While general game playing is an active field of research, the learning of game design has tended to be either a secondary goal of such research or it has been solely the domain of humans. We propose a field of research, Automated Game Design Learning (AGDL), with the direct purpose of learning game designs directly through interaction with games in the mode that most people experience games: via play. We detail existing work that touches the edges of this field, describe current successful projects in AGDL and the theoretical foundations that enable them, point to promising applications enabled by AGDL, and discuss next steps for this exciting area of study. The key moves of AGDL are to use game programs as the ultimate source of truth about their own design, and to make these design properties available to other systems and avenues of inquiry.READ FULL TEXT VIEW PDF
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Games are full of complex and emergent behaviors, and their runtime behavior is hard to predict from their source code or binaries. The game code is the design in the ultimate way, but neither the designer nor the player have direct access to this design. In general, source code is specified at too fine a grain (frame-by-frame transition rules) and in a way which is hard for humans to work with. Instead, game creators (programmers and designers) and players each have a model of the game with which the code may or may not agree. Both groups learn more about the game as they play it. Even an initial brush against a game reveals an abstract specification concerning high-level design elements: characters’ appearances, animations, and general behaviors; level layout and connections; a game’s goals; and so on.
In this paper, we distinguish the game program (the low-level rules that are the ultimate source of truth on the game but are hard for machines and people to reason about) from the game design, with the understanding that a design that is not at the level of source code is necessarily incomplete or highly abstracted (with many possible low-level implementations). Our division between the design and the program is not meant to imply that the true game is fully-formed in a designer’s head before translation to code; rather, that game makers, being human and not machines, necessarily have a different and more abstracted understanding of their code (else software bugs and surprising emergent behavior would not exist). Fortunately, many design properties of interest can be tested by looking only at the abstract design, regardless of the low-level implementation.
In this paper, we propose a new research agenda, Automated Game Design Learning (AGDL), rooted in several existing research traditions. Advances in AGDL can directly benefit other areas of interest in games and AI; moreover, AGDL is in and of itself a productive field of study. We envision several key application areas:
— E.g., seeing a fighting game character’s state machine, collision frames, and so on is useful for players.
– E.g., learning to construct useful abstractions to guide planning.
— E.g., comparing mechanics across games or pulling out game level data for architectural study.
— E.g., learning the mechanical properties of the tiles and entities in a game for corpus generation purposes.
— E.g., tracing high level design rules down through runtime behavior to understand source (or machine) code.
— E.g., extracting formal models of game rules and ensuring that certain design properties hold on the model.
How do we extract a game design from a game program? Often, human designers do it by reading code and thinking, but reading code in any way besides just executing it is in general hard for computers (and many very different programs could be behaviorally identical). We therefore focus on the way that most people learn a game’s design: play. Players and designers (playtesting being a crucial activity) both interact with and learn a game’s rules through playing, experimenting, and thinking—this is the mechanism we propose to automate.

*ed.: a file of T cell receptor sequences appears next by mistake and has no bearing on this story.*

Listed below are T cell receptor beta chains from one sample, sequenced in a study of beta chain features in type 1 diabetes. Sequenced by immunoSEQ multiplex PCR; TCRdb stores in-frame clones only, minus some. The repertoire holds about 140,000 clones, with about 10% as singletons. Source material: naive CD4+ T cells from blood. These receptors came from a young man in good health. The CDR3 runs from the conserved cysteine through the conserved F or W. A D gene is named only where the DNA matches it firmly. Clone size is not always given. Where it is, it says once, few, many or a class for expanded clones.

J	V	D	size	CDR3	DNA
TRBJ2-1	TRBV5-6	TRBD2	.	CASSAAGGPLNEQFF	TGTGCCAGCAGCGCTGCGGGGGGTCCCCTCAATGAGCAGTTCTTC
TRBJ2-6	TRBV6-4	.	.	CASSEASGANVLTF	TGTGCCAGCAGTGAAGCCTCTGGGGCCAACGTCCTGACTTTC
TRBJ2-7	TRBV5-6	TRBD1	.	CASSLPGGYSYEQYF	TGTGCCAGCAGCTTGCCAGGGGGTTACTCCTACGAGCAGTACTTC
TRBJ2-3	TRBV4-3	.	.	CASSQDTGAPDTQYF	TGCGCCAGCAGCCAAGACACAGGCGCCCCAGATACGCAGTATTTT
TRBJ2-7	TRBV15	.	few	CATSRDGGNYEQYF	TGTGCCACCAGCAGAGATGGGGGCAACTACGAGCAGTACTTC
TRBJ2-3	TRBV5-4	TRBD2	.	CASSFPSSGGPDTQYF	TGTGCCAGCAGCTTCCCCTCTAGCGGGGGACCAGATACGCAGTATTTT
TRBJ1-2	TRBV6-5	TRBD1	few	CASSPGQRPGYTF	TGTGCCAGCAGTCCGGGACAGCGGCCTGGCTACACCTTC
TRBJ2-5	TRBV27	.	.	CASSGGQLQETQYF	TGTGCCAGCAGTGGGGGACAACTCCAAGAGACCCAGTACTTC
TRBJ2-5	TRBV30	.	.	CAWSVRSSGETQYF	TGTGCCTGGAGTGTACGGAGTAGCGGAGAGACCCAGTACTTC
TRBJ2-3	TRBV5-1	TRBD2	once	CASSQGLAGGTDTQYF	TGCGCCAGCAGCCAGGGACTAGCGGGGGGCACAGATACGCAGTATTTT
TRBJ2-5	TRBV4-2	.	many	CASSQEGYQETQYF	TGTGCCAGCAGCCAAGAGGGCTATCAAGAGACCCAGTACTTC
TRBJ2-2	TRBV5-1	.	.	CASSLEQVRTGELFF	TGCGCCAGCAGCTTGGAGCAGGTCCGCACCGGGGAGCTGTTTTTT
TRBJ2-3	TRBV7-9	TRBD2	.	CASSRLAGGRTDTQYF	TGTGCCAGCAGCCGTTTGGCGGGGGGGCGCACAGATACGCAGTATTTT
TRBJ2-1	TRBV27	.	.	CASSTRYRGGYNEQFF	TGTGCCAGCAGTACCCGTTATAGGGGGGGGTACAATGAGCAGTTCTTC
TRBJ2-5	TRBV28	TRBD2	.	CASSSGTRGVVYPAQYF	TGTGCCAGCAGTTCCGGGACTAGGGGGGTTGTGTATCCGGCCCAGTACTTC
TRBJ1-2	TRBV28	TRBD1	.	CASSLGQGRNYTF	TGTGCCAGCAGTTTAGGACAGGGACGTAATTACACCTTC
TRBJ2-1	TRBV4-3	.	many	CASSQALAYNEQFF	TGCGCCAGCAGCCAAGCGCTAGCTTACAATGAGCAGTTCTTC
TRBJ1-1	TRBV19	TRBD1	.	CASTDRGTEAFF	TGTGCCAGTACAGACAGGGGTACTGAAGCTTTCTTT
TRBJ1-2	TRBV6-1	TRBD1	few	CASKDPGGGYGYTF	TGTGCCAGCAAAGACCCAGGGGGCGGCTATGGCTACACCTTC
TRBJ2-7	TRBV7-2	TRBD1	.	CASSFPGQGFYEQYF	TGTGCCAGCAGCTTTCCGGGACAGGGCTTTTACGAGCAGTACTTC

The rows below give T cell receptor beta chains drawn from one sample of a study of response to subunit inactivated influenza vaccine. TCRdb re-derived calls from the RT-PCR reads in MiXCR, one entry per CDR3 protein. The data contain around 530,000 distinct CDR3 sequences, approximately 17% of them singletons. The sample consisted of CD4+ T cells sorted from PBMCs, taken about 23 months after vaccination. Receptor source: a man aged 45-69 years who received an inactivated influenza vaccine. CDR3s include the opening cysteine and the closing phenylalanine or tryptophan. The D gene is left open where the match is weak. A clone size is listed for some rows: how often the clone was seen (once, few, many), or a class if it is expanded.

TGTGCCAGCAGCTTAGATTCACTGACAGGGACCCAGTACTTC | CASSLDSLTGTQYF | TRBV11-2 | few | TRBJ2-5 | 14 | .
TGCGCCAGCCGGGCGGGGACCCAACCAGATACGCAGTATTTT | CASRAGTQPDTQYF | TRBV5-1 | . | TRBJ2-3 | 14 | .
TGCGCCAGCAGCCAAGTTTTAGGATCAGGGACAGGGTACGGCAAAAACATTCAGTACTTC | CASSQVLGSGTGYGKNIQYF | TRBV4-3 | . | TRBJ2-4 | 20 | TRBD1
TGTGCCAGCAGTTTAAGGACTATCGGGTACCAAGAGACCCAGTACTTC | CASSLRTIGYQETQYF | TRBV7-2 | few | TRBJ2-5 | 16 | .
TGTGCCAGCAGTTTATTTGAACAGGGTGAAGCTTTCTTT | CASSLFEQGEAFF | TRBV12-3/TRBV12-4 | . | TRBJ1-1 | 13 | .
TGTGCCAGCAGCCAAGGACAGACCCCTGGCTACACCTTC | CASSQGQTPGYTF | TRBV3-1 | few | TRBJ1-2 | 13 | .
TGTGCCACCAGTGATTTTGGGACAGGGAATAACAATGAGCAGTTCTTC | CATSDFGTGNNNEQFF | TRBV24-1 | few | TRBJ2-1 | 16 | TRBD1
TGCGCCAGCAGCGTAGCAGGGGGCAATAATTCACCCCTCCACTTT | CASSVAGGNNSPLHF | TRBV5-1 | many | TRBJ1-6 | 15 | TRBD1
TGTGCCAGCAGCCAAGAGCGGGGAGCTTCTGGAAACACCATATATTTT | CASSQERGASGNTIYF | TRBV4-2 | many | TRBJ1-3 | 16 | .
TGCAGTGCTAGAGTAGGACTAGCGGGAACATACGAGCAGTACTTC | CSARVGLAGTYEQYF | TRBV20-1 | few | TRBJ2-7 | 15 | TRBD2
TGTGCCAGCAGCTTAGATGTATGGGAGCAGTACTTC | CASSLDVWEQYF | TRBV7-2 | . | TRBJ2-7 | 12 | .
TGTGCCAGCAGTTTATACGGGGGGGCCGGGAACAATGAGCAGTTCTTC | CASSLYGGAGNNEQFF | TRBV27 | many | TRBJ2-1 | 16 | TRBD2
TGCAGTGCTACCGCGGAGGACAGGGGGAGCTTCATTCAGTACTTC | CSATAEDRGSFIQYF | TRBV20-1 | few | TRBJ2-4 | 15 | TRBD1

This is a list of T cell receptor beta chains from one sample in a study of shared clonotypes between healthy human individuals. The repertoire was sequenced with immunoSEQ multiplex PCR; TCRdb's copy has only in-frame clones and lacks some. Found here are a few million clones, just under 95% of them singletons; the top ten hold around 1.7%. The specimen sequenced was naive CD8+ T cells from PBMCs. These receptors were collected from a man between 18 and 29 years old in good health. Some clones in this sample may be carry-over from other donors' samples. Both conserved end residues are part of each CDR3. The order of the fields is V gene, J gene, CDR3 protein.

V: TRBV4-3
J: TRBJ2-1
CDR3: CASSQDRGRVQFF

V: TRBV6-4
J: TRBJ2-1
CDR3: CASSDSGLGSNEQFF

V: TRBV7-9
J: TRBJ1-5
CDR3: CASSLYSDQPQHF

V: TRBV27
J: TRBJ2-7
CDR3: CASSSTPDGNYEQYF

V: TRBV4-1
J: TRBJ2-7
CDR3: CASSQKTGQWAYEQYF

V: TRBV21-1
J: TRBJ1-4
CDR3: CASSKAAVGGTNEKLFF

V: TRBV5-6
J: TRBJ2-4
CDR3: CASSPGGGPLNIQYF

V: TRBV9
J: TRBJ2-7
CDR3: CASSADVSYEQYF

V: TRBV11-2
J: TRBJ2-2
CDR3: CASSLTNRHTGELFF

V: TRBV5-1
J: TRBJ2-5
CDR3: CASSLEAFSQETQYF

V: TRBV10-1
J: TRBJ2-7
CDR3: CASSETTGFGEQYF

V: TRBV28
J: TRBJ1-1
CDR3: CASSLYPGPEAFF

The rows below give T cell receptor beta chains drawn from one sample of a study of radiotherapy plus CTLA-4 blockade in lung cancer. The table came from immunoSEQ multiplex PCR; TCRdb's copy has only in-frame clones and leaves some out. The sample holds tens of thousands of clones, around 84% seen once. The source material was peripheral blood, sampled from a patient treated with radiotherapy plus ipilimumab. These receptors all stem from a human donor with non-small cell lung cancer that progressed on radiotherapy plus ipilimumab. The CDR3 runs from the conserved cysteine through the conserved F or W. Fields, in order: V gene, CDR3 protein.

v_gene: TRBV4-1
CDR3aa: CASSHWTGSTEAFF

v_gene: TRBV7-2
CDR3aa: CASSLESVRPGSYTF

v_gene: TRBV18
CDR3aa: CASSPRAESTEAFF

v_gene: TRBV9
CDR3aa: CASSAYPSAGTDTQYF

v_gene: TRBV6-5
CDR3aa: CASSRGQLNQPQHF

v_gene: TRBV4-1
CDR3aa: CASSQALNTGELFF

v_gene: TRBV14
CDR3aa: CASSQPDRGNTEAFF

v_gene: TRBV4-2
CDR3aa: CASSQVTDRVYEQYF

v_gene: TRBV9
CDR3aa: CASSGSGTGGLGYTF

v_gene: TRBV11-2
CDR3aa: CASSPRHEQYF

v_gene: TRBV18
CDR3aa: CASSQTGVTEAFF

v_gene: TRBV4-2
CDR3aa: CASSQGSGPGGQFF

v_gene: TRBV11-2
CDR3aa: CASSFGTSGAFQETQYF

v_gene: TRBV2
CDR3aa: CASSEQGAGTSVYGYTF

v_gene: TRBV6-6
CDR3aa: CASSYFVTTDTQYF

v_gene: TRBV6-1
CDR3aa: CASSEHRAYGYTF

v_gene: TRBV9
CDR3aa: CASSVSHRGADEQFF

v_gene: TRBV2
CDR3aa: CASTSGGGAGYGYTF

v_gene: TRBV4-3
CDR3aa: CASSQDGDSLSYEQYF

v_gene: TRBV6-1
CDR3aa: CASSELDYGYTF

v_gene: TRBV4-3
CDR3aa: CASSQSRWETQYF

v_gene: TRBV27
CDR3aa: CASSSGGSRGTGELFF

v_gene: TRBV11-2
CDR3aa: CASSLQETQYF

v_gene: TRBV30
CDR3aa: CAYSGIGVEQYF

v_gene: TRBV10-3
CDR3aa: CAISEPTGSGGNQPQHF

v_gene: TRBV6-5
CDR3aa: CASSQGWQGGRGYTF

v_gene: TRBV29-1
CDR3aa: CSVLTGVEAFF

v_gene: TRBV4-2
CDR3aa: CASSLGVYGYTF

Our goal is to extract high level design properties like level structure, character behaviors, progression, resource exchanges, and so on from observations of human or AI play in as automatic a manner as possible. This is an open-ended problem and, at the fully general level, it is surely undecidable; nonetheless, we discuss ways we have found to make the problem tractable in several interesting cases.
Our starting point is a knowledge representation founded in Operational Logics (OLs) . We are not treating games as bags of mechanics (e.g. we do not operate at the level of saying “this game is a platformer” or even “this type of collision (always) triggers that type of reaction”). Instead, we learn in terms of individual OLs’ abstract operations—what mechanics are made from. The communicative strategies provided by operational logics give us a clear way to connect what a game looks like with how a game works. Sec. III-A explores this approach in detail.
For the works presented here, we target games on the Nintendo Entertainment System (NES) for several reasons:
It hosts a diverse set of games
The architecture offers a clean way to identify high level image features easily
It has an active community providing a library of playthroughs of these games
Efficient software emulators offer fine-grained control and capture of audiovisual and other state
In this paper, we review a broad range of related work both in games and in general automated software analysis, from communities as diverse as game enthusiasts, game scholars, and researchers in software testing and verification. After surveying the fields from which the present work draws, we describe a foundation for representing game design knowledge in a genre-independent way. We follow by briefly introducing several successful projects in learning game character behaviors and structural properties of game levels from NES games. Finally, we show some possible directions for extending the present work’s domain of discourse and applying its results more widely.